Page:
These days, it’s expected that kids in school will do additional activities outside the classroom to participate in the community or to help the school, team, or organization. You know, service oriented stuff. In my day, this amounted to us having to sell magazines and pizzas. Why?

The canonical example is Girl Scout cookies. This service provides money to an organization of girls. Unfortunately, the primary thing that I and most people know about the Girl Scouts is that they sell cookies. It seems like a self-funding cycle.

What does this fundraising accomplish aside from allowing the group to organize enough to sell girl scout cookies again the next year? I did some research and found that about 10-20% of the money goes back to the local troop. 65% goes to the regional council. 25% goes to one of the two national baking companies that make all of the cookies. And it’s an $800mm business.

I’m sure the Girl Scouts do some good things, and girls today need to feel empowerment and confidence. But to most people, it’s all about the cookies, and that’s a shame.

This is also not service. Service is different. Service is about focusing completely on the other and doing something to help them. Actually, service has two sides: serving and being served, and kids need to learn both skills.

Kids should be served by their schools, by the organizations they belong to, and by those that support the skills they want to learn. They should learn that they’re being served and feel honor, respect, and gratitude. They shouldn’t be taught to pay it back (or to help pay for it), they should learn to pay it forward. Being served is about learning how to find opportunities to serve.

And when you serve others, especially as a child, I think one of the fundamental keys should be that you have to look them in the face. Service isn’t about raising money by sitting in front of a grocery store for hours reselling a box made by some national industrial food company. You should learn that service is about caring for people. You learn that by looking people in the face.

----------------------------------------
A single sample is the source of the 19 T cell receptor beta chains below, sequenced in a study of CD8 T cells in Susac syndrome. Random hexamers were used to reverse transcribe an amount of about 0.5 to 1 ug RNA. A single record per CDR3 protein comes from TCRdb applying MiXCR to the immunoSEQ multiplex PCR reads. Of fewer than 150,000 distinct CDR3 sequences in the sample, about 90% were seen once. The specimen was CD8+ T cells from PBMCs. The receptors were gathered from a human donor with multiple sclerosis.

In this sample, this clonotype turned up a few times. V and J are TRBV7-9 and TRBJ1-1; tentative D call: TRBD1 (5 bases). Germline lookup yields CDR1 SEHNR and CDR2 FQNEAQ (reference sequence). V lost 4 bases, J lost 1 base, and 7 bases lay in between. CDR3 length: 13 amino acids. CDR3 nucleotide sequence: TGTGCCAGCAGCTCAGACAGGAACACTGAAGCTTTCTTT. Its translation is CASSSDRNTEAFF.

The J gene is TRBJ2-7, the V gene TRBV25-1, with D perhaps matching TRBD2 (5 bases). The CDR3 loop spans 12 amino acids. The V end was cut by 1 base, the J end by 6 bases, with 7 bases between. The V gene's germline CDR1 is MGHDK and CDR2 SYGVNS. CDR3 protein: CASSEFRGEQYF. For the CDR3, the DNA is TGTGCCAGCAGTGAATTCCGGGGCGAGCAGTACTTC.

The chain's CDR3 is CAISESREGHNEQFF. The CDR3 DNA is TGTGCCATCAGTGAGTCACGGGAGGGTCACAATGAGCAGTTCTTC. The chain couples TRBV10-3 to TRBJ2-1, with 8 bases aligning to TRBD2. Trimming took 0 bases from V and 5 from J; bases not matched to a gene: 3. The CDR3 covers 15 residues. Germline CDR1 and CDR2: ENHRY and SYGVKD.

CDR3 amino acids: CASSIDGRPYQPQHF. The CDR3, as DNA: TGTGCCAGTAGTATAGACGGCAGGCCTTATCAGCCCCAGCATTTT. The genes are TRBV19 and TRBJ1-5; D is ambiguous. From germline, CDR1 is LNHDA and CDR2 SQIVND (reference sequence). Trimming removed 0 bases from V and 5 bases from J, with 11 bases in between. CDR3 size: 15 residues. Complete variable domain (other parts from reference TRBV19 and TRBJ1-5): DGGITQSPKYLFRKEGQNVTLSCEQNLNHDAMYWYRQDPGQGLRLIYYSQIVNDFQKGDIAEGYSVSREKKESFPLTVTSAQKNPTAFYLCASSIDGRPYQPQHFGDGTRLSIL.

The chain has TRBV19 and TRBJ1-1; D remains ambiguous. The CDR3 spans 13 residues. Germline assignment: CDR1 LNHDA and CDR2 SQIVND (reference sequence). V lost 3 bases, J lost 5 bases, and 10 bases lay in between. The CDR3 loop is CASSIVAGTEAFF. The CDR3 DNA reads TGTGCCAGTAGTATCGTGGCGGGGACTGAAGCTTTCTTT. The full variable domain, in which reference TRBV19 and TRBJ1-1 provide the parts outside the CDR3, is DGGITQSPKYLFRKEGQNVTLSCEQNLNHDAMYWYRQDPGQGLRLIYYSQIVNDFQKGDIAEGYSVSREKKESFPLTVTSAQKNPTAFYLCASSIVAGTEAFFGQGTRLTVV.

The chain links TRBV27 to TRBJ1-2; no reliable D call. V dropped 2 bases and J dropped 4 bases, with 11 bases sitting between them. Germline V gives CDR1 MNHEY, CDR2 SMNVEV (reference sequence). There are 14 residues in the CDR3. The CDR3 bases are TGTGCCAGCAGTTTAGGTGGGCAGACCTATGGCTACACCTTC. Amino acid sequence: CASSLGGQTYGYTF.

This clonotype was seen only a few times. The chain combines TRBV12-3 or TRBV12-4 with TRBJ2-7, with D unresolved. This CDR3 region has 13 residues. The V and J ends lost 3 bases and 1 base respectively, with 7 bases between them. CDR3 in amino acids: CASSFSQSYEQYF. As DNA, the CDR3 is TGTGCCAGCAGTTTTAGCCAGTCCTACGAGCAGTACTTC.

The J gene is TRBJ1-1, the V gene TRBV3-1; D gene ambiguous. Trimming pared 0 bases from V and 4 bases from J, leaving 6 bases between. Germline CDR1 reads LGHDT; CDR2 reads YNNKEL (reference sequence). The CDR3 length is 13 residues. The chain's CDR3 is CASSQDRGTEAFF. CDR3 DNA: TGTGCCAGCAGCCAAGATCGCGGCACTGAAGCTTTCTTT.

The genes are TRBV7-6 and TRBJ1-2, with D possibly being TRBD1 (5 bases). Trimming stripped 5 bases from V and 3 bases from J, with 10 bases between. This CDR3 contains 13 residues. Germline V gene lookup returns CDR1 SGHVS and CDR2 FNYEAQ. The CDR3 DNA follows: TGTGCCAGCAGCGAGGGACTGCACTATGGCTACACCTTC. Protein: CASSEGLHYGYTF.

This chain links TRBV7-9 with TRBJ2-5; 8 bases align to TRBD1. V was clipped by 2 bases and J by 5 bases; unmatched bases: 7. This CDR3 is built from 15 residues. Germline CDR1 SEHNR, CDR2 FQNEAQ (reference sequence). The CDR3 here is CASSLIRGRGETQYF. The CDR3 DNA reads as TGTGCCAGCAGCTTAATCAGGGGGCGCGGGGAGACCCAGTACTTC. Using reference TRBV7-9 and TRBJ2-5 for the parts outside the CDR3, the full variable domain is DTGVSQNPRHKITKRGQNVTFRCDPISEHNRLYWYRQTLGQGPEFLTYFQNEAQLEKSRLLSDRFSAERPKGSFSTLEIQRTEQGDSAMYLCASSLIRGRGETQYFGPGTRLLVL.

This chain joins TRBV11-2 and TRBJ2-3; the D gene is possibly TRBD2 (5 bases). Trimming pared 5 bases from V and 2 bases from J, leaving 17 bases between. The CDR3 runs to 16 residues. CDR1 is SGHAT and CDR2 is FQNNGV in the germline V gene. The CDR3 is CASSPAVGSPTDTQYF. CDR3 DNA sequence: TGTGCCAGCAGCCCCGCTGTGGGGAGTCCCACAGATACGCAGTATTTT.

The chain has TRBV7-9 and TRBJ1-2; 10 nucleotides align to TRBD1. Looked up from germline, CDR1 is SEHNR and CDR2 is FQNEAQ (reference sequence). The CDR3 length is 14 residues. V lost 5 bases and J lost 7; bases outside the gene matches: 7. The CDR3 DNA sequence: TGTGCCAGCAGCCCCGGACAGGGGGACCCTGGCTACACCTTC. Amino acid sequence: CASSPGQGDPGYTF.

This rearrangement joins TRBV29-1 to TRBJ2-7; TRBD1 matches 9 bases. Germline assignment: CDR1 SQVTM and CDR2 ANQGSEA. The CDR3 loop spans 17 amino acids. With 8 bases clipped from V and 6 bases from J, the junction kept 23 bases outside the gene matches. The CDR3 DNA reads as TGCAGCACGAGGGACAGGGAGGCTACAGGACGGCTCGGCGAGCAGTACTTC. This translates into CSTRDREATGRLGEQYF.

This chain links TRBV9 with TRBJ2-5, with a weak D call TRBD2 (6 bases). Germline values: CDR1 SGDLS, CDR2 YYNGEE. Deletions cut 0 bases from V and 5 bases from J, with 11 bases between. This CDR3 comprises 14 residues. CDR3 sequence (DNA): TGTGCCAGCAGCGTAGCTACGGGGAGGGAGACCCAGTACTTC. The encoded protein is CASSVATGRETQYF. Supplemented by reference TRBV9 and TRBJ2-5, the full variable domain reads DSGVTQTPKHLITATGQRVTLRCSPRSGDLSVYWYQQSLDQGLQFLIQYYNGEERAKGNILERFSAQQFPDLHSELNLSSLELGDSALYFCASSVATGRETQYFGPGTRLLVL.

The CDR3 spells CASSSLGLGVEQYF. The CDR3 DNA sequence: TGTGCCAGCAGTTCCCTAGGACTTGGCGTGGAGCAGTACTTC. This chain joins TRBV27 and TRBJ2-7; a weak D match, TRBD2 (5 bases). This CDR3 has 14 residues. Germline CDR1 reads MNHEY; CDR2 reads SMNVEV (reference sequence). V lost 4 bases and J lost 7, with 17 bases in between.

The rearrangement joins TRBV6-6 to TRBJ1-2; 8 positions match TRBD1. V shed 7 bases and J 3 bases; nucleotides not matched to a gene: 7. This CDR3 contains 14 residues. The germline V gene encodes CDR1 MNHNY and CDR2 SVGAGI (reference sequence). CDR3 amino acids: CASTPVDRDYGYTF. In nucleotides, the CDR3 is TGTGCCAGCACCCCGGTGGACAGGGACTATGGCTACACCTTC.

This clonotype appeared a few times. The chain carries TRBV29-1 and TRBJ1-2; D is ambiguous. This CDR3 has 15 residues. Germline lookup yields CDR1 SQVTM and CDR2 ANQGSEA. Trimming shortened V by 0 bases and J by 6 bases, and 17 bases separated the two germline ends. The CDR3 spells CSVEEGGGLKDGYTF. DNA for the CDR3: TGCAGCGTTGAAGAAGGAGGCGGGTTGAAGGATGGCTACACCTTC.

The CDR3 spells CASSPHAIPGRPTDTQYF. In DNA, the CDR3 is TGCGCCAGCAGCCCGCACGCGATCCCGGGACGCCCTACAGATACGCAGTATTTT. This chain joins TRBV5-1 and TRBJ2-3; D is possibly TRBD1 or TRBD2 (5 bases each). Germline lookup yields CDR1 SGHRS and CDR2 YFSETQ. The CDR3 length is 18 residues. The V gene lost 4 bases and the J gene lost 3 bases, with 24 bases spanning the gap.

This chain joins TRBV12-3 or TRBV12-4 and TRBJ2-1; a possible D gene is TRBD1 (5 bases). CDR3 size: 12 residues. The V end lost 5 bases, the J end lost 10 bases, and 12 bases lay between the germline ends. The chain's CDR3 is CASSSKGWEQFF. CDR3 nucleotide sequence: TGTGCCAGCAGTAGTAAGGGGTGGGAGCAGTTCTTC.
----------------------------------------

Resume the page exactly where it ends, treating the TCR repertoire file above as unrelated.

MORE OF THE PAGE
When you help handicapped kids on a field trip, you have to look them in the face. If you volunteer at a senior home, you have to look those people in the face. If you volunteer at a zoo, you have to look the animals (and humans) in the face. You have to foster a relationship that is more than dollars and cents.

The best CEOs, the rare good politicians, and any other good leader in the world knows that it’s all about people. Even if all they manage is a balance sheet, they know the point of the process. They know what’s at the end of the line. It’s about people, and you have to know how to look them in the face first.

I don’t think faux fundraising and reselling supports this at all. I don’t think this teaches our kids the right things about service. We can do better. The “Think Globally, Act Locally” line comes to mind when I consider this. We should think about making the world better and focus on what’s around us. Actually, Confucius said it even better:

To put the world in order, we must first put the nation in order; to put the nation in order, we must first put the family in order; to put the family in order; we must first cultivate our personal life; we must first set our hearts right.

Service is about putting our hearts right.

And that’s my rant on car washes and girl scout cookies. We should focus on primary skills, fun, teamwork, leadership, need, and true service.